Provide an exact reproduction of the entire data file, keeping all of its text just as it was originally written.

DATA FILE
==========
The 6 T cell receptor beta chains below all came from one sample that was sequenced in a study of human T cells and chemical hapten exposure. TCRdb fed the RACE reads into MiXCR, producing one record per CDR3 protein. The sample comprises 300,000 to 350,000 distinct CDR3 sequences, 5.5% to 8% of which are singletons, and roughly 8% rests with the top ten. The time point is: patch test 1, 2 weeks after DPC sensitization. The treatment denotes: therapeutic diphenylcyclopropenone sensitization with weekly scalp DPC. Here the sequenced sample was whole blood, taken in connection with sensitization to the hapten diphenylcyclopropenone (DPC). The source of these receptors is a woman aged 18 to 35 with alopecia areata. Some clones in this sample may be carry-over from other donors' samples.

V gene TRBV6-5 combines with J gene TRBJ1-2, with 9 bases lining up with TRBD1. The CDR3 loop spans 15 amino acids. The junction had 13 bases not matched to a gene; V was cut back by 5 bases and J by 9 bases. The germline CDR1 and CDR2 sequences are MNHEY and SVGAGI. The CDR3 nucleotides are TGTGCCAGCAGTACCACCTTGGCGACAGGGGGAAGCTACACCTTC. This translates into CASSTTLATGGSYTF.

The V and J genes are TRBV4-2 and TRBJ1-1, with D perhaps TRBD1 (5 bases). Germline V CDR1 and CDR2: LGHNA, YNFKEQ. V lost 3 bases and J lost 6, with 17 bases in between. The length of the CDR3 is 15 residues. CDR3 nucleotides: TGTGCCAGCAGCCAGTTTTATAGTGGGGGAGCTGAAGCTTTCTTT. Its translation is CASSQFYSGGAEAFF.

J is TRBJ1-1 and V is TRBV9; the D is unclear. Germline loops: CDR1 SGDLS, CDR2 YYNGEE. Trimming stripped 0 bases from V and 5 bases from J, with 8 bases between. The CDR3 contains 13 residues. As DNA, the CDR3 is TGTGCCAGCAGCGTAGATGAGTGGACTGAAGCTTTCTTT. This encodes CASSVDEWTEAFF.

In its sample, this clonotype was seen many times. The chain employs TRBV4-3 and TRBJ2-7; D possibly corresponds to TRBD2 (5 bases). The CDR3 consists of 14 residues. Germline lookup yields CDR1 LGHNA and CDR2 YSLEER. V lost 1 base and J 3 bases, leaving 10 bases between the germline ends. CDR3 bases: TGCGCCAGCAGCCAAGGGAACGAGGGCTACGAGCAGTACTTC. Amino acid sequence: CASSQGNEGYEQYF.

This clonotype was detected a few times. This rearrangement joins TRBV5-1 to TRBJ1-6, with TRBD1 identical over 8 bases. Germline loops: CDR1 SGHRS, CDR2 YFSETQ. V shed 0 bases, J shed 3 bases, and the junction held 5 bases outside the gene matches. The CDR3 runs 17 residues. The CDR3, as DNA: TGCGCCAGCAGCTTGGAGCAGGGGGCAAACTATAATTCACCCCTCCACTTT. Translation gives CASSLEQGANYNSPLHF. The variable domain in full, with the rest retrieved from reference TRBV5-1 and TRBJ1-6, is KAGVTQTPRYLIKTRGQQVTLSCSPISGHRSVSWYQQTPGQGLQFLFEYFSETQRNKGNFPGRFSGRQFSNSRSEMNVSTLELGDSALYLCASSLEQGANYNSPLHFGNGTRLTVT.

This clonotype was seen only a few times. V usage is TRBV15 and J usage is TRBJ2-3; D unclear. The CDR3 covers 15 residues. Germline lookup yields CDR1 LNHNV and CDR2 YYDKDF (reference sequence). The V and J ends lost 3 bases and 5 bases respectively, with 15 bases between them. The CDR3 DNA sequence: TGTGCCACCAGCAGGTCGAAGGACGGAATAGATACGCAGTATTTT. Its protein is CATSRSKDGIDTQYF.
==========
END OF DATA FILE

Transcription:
The 6 T cell receptor beta chains below all came from one sample that was sequenced in a study of human T cells and chemical hapten exposure. TCRdb fed the RACE reads into MiXCR, producing one record per CDR3 protein. The sample comprises 300,000 to 350,000 distinct CDR3 sequences, 5.5% to 8% of which are singletons, and roughly 8% rests with the top ten. The time point is: patch test 1, 2 weeks after DPC sensitization. The treatment denotes: therapeutic diphenylcyclopropenone sensitization with weekly scalp DPC. Here the sequenced sample was whole blood, taken in connection with sensitization to the hapten diphenylcyclopropenone (DPC). The source of these receptors is a woman aged 18 to 35 with alopecia areata. Some clones in this sample may be carry-over from other donors' samples.

V gene TRBV6-5 combines with J gene TRBJ1-2, with 9 bases lining up with TRBD1. The CDR3 loop spans 15 amino acids. The junction had 13 bases not matched to a gene; V was cut back by 5 bases and J by 9 bases. The germline CDR1 and CDR2 sequences are MNHEY and SVGAGI. The CDR3 nucleotides are TGTGCCAGCAGTACCACCTTGGCGACAGGGGGAAGCTACACCTTC. This translates into CASSTTLATGGSYTF.

The V and J genes are TRBV4-2 and TRBJ1-1, with D perhaps TRBD1 (5 bases). Germline V CDR1 and CDR2: LGHNA, YNFKEQ. V lost 3 bases and J lost 6, with 17 bases in between. The length of the CDR3 is 15 residues. CDR3 nucleotides: TGTGCCAGCAGCCAGTTTTATAGTGGGGGAGCTGAAGCTTTCTTT. Its translation is CASSQFYSGGAEAFF.

J is TRBJ1-1 and V is TRBV9; the D is unclear. Germline loops: CDR1 SGDLS, CDR2 YYNGEE. Trimming stripped 0 bases from V and 5 bases from J, with 8 bases between. The CDR3 contains 13 residues. As DNA, the CDR3 is TGTGCCAGCAGCGTAGATGAGTGGACTGAAGCTTTCTTT. This encodes CASSVDEWTEAFF.

In its sample, this clonotype was seen many times. The chain employs TRBV4-3 and TRBJ2-7; D possibly corresponds to TRBD2 (5 bases). The CDR3 consists of 14 residues. Germline lookup yields CDR1 LGHNA and CDR2 YSLEER. V lost 1 base and J 3 bases, leaving 10 bases between the germline ends. CDR3 bases: TGCGCCAGCAGCCAAGGGAACGAGGGCTACGAGCAGTACTTC. Amino acid sequence: CASSQGNEGYEQYF.

This clonotype was detected a few times. This rearrangement joins TRBV5-1 to TRBJ1-6, with TRBD1 identical over 8 bases. Germline loops: CDR1 SGHRS, CDR2 YFSETQ. V shed 0 bases, J shed 3 bases, and the junction held 5 bases outside the gene matches. The CDR3 runs 17 residues. The CDR3, as DNA: TGCGCCAGCAGCTTGGAGCAGGGGGCAAACTATAATTCACCCCTCCACTTT. Translation gives CASSLEQGANYNSPLHF. The variable domain in full, with the rest retrieved from reference TRBV5-1 and TRBJ1-6, is KAGVTQTPRYLIKTRGQQVTLSCSPISGHRSVSWYQQTPGQGLQFLFEYFSETQRNKGNFPGRFSGRQFSNSRSEMNVSTLELGDSALYLCASSLEQGANYNSPLHFGNGTRLTVT.

This clonotype was seen only a few times. V usage is TRBV15 and J usage is TRBJ2-3; D unclear. The CDR3 covers 15 residues. Germline lookup yields CDR1 LNHNV and CDR2 YYDKDF (reference sequence). The V and J ends lost 3 bases and 5 bases respectively, with 15 bases between them. The CDR3 DNA sequence: TGTGCCACCAGCAGGTCGAAGGACGGAATAGATACGCAGTATTTT. Its protein is CATSRSKDGIDTQYF.